How do you calculate the derivative of #int3(sin(t))^4 dt# from #[e^x,1]#?

1 Answer
Jun 12, 2015

Answer:

Use the Fundamental Theorem of Calculus, Part 1 (after rewriting) and use the chain rule.

Explanation:

g(x) = #int_(e^x)^1 3sin^4t dt#

To use the fundamental theorem in one form, we must have the constant as the lower limit of integration, so we rewrite:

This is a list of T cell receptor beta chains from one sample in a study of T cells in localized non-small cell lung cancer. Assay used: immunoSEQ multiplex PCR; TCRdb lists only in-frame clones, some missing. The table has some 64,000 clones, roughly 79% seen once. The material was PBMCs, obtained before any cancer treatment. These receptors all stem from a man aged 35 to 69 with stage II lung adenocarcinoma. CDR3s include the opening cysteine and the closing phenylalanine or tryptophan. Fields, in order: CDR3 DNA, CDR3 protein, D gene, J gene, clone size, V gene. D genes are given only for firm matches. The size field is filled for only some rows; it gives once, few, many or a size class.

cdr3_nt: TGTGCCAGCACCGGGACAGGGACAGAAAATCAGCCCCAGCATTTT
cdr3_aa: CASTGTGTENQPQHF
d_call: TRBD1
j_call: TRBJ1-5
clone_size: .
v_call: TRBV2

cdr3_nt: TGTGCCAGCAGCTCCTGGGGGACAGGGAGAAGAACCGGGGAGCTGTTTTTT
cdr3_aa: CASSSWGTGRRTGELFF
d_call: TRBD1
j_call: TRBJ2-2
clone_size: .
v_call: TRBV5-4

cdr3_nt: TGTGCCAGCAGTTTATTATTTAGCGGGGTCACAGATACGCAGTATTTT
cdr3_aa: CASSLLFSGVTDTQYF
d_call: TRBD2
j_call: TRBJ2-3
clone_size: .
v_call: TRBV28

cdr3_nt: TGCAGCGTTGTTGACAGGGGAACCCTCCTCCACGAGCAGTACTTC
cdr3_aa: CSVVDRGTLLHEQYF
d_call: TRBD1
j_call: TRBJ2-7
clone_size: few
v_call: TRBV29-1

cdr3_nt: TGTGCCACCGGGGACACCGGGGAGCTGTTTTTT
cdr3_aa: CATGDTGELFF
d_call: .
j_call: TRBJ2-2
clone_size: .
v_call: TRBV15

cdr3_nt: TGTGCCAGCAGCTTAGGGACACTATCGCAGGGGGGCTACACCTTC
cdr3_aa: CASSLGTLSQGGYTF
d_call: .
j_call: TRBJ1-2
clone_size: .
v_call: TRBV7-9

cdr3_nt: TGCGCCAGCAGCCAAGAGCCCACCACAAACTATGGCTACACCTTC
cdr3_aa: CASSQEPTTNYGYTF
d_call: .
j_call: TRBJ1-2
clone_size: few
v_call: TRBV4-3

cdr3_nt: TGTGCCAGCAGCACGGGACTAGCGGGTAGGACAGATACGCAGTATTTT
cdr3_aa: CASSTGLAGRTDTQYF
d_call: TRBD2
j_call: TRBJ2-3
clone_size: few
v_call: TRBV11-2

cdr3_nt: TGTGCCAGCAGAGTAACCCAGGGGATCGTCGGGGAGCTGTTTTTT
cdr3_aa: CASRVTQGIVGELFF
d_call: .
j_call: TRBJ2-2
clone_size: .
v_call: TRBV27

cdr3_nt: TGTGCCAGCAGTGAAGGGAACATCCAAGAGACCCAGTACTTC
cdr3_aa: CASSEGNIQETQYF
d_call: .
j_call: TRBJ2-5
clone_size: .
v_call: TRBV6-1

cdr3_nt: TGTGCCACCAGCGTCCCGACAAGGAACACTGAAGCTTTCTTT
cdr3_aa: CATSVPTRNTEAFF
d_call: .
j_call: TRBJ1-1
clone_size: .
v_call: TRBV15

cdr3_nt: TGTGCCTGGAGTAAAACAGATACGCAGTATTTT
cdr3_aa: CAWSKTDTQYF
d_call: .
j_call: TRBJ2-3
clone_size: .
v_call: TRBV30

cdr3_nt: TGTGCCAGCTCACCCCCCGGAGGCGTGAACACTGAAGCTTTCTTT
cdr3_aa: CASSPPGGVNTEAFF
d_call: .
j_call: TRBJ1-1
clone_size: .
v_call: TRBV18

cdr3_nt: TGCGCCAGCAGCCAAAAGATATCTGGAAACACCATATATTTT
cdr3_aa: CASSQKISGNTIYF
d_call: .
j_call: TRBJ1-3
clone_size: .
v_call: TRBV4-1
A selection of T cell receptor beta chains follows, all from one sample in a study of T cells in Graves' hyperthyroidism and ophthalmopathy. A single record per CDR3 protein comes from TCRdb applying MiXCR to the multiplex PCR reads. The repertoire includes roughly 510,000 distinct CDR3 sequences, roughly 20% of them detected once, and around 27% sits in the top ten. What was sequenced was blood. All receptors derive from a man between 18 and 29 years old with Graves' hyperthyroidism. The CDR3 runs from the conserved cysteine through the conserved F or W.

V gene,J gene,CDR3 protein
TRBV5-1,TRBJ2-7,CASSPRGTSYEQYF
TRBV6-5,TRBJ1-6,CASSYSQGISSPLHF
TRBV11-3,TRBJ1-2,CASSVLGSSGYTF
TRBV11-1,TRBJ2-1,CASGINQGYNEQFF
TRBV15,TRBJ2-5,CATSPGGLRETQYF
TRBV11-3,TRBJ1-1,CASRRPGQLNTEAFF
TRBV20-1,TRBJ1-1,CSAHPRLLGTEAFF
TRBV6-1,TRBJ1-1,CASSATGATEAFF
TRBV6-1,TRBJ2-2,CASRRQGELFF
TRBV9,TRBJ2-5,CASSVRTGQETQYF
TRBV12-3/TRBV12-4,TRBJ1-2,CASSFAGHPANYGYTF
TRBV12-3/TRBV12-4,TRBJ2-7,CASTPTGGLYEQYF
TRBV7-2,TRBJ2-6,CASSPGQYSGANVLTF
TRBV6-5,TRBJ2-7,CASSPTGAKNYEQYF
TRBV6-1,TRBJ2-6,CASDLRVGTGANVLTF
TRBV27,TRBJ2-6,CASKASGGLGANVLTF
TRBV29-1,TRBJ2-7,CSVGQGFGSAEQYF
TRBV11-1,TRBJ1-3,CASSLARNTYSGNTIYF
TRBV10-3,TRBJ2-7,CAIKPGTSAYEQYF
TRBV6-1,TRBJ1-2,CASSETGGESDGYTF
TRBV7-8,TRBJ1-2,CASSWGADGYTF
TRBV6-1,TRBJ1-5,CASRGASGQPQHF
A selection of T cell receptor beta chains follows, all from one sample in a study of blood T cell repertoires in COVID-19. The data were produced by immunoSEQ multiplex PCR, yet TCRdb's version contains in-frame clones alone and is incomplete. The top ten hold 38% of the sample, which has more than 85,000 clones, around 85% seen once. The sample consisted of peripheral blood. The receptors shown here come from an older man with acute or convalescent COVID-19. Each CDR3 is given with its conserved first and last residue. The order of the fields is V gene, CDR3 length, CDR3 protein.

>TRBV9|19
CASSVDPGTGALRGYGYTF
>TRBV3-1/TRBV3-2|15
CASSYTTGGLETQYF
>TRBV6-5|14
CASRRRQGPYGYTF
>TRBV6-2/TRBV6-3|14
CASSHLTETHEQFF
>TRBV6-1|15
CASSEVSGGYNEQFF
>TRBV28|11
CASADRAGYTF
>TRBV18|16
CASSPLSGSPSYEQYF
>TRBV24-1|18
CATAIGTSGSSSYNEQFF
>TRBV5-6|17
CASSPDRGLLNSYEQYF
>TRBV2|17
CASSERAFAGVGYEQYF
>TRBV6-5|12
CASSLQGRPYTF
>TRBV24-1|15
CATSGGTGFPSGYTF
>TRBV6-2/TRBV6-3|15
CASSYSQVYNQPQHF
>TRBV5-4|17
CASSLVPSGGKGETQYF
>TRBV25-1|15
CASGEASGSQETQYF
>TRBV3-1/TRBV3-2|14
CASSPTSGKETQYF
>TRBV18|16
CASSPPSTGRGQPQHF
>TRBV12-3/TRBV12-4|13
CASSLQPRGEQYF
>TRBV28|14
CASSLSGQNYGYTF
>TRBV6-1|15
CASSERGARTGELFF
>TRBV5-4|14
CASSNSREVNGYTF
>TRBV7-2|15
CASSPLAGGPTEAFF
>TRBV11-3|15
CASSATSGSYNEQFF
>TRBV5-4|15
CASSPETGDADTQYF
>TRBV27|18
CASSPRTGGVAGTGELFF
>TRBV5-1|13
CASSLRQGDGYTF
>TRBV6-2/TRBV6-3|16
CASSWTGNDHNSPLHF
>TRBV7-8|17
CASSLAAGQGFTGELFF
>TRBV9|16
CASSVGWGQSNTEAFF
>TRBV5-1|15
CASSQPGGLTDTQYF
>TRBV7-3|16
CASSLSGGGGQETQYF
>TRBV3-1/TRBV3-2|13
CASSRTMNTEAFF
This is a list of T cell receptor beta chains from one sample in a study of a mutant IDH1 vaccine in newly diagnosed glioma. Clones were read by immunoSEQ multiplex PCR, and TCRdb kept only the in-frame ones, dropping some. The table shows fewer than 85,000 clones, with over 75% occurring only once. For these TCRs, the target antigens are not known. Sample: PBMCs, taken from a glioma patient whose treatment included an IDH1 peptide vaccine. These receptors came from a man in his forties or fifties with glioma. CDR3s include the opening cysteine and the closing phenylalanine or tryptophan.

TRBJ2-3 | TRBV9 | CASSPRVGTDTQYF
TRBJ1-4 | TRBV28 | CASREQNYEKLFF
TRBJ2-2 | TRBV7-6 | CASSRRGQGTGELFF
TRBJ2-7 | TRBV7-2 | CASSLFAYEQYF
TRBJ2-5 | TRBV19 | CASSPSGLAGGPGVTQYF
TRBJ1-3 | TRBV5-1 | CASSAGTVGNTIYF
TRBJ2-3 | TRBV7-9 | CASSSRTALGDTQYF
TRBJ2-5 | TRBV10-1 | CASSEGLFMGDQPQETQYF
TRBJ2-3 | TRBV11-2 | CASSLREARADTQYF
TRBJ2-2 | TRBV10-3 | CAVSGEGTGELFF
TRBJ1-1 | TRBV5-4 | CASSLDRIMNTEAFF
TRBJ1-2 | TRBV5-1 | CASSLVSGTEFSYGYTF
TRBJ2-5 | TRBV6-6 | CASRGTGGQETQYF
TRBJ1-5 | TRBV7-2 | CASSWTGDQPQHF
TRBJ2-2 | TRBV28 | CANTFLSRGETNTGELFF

g(x) = #-int_1^(e^x) 3sin^4t dt#

With #u=e^x#, we have: #g(x) = h(u) = -int_1^(u) 3sin^4t dt#

Use the chain rule to find #g'(x) = h'(u) (du)/dx#.

By FTC 1, #h'(u) = 3sin^4 u#

We also have #(du)/dx = d/dx(e^x) = x^e#.

So,

#g'(x) = 3sin^4u (du)/dx = 3sin^4(e^x)* e^x#